The trend of evidence shows the bridge effect is real

Bridge effect: school child reading book

Bridge is driven by learning gains. The accumulating evidence from internal and external studies clearly shows Bridge students learn more than their peers at traditional public schools.

Bridge students do better on tests that matter. Passing the Kenyan Certificate of Primary Education Exams (KCPE) is required to attend government secondary schools. In 2016, fewer than half of all public and private school students across Kenya passed the KCPE. About 10% more students with 2 full years at Bridge passed KCPE. We are proud of our student results and we are working to improve our schools so even more students pass these important national exams.

KCPE results by gender

Bridge students also do better on tests of early literacy and numeracy. On the Early Grade Reading Assessments (EGRA) and Early Grade Mathematics Assessments (EGMA), tests developed in conjunction with USAID and used by education ministries and multi-laterals across the world, our pupils also outperformed their peers in traditional public schools. In Kenya, the difference was striking, equivalent to adding 64 more days of learning in reading and 26 more days of learning in mathematics to the school year.

We see similarly striking learning gains in Liberia. A report published in collaboration with the ministry of education and the University of Liberia has revealed Bridge Partnership school for Liberia (PSL) pupils made more progress toward achieving national literacy benchmarks. In just 4 months, 17 percent of Bridge PSL second graders met the reading fluency benchmark for the first time, compared to only 4 percent of second graders at traditional public schools. Bridge PSL public school students also outperformed their traditional public school peers on the reading comprehension benchmark by a similar margin; 15 percent of Bridge PSL public school students met this standard for the first time, compared to 4% of students attending traditional public schools.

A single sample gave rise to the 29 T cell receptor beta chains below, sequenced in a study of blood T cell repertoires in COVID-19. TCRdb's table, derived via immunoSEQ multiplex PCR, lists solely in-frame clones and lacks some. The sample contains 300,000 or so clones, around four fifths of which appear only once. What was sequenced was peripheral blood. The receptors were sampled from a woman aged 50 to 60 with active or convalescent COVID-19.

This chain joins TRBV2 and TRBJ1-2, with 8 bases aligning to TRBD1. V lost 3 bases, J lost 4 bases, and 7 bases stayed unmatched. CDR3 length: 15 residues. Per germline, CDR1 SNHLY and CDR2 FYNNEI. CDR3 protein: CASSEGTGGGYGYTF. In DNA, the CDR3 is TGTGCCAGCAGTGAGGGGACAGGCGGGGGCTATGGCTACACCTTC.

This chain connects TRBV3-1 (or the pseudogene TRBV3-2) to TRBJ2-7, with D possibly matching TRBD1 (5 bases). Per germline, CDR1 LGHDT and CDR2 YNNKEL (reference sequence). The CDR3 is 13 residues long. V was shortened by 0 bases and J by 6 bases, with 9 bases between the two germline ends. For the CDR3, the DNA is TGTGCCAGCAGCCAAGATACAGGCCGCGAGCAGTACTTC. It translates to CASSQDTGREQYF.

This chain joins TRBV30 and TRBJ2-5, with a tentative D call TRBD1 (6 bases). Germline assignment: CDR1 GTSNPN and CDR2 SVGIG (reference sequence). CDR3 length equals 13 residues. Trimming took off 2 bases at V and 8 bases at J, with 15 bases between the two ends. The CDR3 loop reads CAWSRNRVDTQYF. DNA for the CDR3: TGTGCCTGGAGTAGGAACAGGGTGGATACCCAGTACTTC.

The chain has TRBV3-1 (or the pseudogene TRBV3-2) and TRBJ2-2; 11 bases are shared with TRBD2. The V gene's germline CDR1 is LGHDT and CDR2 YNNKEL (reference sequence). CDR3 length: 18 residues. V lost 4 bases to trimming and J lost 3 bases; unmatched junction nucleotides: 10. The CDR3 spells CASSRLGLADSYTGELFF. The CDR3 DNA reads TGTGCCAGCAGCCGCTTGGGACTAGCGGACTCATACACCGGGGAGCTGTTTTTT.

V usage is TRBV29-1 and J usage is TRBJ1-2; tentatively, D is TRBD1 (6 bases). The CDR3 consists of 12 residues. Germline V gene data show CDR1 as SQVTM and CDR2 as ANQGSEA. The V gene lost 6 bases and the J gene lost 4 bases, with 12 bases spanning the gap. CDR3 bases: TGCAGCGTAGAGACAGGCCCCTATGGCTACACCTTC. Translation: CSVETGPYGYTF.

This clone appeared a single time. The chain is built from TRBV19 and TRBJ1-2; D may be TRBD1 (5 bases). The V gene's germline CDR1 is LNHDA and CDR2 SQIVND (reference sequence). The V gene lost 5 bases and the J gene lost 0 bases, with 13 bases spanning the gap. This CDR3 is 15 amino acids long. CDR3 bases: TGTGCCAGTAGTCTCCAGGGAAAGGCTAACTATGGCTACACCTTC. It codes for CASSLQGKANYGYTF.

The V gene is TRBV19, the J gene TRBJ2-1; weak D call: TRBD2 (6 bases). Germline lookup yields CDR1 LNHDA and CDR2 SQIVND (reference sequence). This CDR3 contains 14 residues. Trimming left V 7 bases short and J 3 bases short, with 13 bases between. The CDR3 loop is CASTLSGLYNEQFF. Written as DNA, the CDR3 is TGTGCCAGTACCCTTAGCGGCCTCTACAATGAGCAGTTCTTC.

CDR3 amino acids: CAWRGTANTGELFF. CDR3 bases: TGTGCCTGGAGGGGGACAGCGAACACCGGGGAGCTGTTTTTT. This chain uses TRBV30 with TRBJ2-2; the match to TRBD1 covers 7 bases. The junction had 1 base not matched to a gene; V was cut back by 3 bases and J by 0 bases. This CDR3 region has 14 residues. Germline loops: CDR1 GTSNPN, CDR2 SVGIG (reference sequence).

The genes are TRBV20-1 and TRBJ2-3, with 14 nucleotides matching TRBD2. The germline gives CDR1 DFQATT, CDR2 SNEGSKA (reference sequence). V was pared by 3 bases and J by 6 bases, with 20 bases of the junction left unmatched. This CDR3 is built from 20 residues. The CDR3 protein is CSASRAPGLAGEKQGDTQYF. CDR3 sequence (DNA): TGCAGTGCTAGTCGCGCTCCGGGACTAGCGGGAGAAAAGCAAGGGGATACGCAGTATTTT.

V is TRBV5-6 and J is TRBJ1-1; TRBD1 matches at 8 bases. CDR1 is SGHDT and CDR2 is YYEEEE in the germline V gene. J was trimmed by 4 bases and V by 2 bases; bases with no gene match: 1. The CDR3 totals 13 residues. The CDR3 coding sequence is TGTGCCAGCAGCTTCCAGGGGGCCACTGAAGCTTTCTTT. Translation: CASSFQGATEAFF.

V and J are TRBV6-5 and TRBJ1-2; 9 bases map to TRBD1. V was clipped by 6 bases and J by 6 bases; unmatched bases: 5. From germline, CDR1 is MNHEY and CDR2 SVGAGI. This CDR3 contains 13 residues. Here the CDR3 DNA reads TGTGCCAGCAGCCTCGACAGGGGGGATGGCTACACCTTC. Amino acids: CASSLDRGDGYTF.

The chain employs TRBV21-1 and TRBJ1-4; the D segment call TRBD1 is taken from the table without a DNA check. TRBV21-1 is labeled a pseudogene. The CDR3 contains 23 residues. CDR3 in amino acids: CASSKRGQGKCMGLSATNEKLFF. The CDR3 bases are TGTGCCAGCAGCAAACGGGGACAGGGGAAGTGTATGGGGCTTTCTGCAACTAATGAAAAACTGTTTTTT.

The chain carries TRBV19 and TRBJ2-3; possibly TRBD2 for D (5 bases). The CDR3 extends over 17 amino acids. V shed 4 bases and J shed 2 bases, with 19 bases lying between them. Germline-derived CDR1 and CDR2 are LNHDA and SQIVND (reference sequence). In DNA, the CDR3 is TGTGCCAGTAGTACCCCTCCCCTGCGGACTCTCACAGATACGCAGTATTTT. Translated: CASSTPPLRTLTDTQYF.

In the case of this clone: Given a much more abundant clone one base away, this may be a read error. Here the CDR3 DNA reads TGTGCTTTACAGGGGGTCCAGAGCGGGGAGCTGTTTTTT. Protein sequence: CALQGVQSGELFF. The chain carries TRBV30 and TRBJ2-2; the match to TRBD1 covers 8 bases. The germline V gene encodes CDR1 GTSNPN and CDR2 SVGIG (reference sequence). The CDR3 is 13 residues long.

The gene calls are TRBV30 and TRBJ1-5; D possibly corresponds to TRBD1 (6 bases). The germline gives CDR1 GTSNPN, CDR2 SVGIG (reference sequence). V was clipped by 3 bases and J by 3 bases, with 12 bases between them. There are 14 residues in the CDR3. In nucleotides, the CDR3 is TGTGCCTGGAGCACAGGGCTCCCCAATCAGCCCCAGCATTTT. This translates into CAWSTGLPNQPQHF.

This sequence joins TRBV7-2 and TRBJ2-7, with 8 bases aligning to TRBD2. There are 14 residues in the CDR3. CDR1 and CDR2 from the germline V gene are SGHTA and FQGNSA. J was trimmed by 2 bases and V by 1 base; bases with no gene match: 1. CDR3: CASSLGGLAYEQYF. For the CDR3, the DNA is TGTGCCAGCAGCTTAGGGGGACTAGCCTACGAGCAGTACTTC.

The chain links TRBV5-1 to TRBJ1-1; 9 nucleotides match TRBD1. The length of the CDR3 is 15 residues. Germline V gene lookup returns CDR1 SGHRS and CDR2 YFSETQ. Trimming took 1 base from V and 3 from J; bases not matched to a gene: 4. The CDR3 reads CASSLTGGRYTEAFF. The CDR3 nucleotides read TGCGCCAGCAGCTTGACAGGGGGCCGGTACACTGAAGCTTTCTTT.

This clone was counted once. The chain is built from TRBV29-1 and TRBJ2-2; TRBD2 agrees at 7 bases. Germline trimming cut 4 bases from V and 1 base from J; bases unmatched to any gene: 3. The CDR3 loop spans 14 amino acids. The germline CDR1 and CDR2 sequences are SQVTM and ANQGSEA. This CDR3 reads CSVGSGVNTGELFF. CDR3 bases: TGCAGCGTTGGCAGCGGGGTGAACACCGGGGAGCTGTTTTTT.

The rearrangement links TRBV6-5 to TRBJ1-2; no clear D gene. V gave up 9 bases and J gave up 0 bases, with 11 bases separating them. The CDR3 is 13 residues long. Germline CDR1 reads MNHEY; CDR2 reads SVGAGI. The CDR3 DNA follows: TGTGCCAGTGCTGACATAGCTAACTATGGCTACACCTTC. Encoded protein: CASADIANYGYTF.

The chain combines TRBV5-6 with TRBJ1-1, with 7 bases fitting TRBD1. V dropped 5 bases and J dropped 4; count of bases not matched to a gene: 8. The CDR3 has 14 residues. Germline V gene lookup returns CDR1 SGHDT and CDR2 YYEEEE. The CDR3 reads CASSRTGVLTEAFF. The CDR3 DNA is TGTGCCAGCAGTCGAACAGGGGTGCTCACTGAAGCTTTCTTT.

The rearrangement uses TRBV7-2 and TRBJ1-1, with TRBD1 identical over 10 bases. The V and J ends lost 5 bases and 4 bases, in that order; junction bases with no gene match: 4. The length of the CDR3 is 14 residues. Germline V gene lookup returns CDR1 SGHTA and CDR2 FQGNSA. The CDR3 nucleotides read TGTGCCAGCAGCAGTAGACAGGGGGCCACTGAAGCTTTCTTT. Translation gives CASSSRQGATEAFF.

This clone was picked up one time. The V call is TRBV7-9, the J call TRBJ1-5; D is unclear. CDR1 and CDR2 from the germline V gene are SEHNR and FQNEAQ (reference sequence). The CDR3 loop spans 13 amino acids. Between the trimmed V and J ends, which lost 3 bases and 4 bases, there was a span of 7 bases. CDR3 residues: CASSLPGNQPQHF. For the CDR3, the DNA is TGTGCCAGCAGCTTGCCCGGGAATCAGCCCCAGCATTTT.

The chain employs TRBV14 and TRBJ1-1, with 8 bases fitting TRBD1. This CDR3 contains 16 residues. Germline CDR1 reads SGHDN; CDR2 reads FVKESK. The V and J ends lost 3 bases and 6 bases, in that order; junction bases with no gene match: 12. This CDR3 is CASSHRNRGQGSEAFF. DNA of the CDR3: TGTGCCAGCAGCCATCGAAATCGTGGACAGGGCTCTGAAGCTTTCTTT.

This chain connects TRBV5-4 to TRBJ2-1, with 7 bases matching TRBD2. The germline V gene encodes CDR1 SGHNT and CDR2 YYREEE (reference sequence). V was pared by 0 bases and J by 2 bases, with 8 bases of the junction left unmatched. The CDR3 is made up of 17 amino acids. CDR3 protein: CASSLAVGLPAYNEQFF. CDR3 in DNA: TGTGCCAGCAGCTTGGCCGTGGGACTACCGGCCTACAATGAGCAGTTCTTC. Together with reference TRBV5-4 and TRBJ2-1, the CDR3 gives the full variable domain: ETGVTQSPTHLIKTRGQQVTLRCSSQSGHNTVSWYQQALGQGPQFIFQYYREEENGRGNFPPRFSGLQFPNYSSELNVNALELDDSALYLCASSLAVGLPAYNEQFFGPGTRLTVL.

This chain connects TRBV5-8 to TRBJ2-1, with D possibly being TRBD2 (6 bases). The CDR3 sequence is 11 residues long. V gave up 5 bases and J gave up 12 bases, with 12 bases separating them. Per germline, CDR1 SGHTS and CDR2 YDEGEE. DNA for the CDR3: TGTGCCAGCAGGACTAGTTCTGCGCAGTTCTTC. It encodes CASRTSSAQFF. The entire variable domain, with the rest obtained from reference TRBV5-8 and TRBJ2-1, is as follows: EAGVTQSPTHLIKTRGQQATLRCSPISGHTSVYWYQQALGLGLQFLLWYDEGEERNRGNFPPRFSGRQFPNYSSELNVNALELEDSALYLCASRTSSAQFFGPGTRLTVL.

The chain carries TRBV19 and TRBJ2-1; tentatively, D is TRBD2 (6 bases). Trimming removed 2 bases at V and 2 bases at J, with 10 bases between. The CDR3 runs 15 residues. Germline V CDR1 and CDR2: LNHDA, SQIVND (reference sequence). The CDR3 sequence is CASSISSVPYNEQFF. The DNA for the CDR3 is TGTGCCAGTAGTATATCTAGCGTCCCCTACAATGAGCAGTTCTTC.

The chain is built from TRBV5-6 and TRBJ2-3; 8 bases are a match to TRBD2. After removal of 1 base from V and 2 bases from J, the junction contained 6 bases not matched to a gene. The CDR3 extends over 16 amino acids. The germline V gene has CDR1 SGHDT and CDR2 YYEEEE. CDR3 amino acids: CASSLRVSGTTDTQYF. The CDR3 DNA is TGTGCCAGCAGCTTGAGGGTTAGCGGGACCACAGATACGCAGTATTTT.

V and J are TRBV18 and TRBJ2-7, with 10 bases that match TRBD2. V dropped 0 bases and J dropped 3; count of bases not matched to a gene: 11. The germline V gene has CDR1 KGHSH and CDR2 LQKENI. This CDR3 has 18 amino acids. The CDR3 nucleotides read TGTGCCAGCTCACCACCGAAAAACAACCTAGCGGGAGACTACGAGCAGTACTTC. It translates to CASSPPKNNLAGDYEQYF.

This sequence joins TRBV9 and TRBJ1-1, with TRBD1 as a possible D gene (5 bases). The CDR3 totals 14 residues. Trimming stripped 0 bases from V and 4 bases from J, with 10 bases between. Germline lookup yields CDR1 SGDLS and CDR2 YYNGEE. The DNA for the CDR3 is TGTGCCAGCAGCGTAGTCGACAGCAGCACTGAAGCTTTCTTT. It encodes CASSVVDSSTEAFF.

These impressive results have attracted international attention. Consequently, Bridge has increased its efforts to rigorously examine impact and opened our schools to independent, internationally renowned researchers. Bridge is participating in two independent randomised controlled studies (RCT’s), one in Liberia conducted by Center for Global Development and one in Kenya conducted by Harvard academics. Participation in these rigorous studies establishes Bridge as transparent and willing to engage the academic research community.

Even though Bridge’s comparisons with traditional public schools look good and these comparisons are attractive to the families and governments who trust Bridge to deliver high quality education, we strive to be better and to help others do so as well. As we continuously test, refine, and improve our curriculum and teaching methods, we plan to share what we learn. It’s our hope that the entire field of education will gain from this learning.